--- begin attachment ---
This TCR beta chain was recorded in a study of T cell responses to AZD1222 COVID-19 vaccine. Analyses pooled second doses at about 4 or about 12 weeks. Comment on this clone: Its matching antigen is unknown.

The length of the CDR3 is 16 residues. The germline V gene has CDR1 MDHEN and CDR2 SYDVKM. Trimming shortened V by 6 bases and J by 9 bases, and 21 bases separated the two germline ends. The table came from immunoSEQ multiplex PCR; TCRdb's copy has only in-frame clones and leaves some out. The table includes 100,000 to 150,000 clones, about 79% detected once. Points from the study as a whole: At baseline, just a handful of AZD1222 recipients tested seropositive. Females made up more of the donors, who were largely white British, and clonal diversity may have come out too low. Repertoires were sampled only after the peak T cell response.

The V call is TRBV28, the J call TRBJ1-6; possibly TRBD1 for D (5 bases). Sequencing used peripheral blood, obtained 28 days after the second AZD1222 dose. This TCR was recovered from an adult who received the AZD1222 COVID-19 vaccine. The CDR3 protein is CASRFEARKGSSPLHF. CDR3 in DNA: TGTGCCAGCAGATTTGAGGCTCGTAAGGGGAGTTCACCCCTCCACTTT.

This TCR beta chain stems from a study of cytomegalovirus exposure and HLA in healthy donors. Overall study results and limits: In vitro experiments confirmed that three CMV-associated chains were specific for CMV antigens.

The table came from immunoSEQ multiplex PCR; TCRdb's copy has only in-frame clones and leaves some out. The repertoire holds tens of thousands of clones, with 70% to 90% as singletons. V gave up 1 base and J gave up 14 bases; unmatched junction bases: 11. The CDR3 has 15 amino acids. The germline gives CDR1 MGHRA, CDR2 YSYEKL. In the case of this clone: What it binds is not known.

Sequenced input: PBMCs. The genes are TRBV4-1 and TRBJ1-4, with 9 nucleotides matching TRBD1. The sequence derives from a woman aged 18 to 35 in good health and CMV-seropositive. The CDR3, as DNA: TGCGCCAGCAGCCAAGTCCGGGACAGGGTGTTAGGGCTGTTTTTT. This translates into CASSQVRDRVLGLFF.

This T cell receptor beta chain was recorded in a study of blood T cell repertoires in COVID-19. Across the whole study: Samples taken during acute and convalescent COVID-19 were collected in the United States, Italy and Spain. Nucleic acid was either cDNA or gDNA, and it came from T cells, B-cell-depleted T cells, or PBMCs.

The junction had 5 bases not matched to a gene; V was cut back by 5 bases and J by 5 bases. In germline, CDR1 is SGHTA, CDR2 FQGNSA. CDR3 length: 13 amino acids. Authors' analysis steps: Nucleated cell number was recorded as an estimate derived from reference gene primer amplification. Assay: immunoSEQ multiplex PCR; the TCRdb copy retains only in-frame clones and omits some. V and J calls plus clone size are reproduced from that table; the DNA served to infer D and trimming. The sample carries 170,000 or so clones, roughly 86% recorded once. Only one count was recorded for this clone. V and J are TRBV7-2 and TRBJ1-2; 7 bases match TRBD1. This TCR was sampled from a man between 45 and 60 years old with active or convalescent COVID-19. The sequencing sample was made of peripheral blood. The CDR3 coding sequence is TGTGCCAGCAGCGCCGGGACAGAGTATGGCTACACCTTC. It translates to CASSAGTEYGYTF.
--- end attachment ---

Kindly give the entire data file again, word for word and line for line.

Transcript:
This TCR beta chain was recorded in a study of T cell responses to AZD1222 COVID-19 vaccine. Analyses pooled second doses at about 4 or about 12 weeks. Comment on this clone: Its matching antigen is unknown.

The length of the CDR3 is 16 residues. The germline V gene has CDR1 MDHEN and CDR2 SYDVKM. Trimming shortened V by 6 bases and J by 9 bases, and 21 bases separated the two germline ends. The table came from immunoSEQ multiplex PCR; TCRdb's copy has only in-frame clones and leaves some out. The table includes 100,000 to 150,000 clones, about 79% detected once. Points from the study as a whole: At baseline, just a handful of AZD1222 recipients tested seropositive. Females made up more of the donors, who were largely white British, and clonal diversity may have come out too low. Repertoires were sampled only after the peak T cell response.

The V call is TRBV28, the J call TRBJ1-6; possibly TRBD1 for D (5 bases). Sequencing used peripheral blood, obtained 28 days after the second AZD1222 dose. This TCR was recovered from an adult who received the AZD1222 COVID-19 vaccine. The CDR3 protein is CASRFEARKGSSPLHF. CDR3 in DNA: TGTGCCAGCAGATTTGAGGCTCGTAAGGGGAGTTCACCCCTCCACTTT.

This TCR beta chain stems from a study of cytomegalovirus exposure and HLA in healthy donors. Overall study results and limits: In vitro experiments confirmed that three CMV-associated chains were specific for CMV antigens.

The table came from immunoSEQ multiplex PCR; TCRdb's copy has only in-frame clones and leaves some out. The repertoire holds tens of thousands of clones, with 70% to 90% as singletons. V gave up 1 base and J gave up 14 bases; unmatched junction bases: 11. The CDR3 has 15 amino acids. The germline gives CDR1 MGHRA, CDR2 YSYEKL. In the case of this clone: What it binds is not known.

Sequenced input: PBMCs. The genes are TRBV4-1 and TRBJ1-4, with 9 nucleotides matching TRBD1. The sequence derives from a woman aged 18 to 35 in good health and CMV-seropositive. The CDR3, as DNA: TGCGCCAGCAGCCAAGTCCGGGACAGGGTGTTAGGGCTGTTTTTT. This translates into CASSQVRDRVLGLFF.

This T cell receptor beta chain was recorded in a study of blood T cell repertoires in COVID-19. Across the whole study: Samples taken during acute and convalescent COVID-19 were collected in the United States, Italy and Spain. Nucleic acid was either cDNA or gDNA, and it came from T cells, B-cell-depleted T cells, or PBMCs.

The junction had 5 bases not matched to a gene; V was cut back by 5 bases and J by 5 bases. In germline, CDR1 is SGHTA, CDR2 FQGNSA. CDR3 length: 13 amino acids. Authors' analysis steps: Nucleated cell number was recorded as an estimate derived from reference gene primer amplification. Assay: immunoSEQ multiplex PCR; the TCRdb copy retains only in-frame clones and omits some. V and J calls plus clone size are reproduced from that table; the DNA served to infer D and trimming. The sample carries 170,000 or so clones, roughly 86% recorded once. Only one count was recorded for this clone. V and J are TRBV7-2 and TRBJ1-2; 7 bases match TRBD1. This TCR was sampled from a man between 45 and 60 years old with active or convalescent COVID-19. The sequencing sample was made of peripheral blood. The CDR3 coding sequence is TGTGCCAGCAGCGCCGGGACAGAGTATGGCTACACCTTC. It translates to CASSAGTEYGYTF.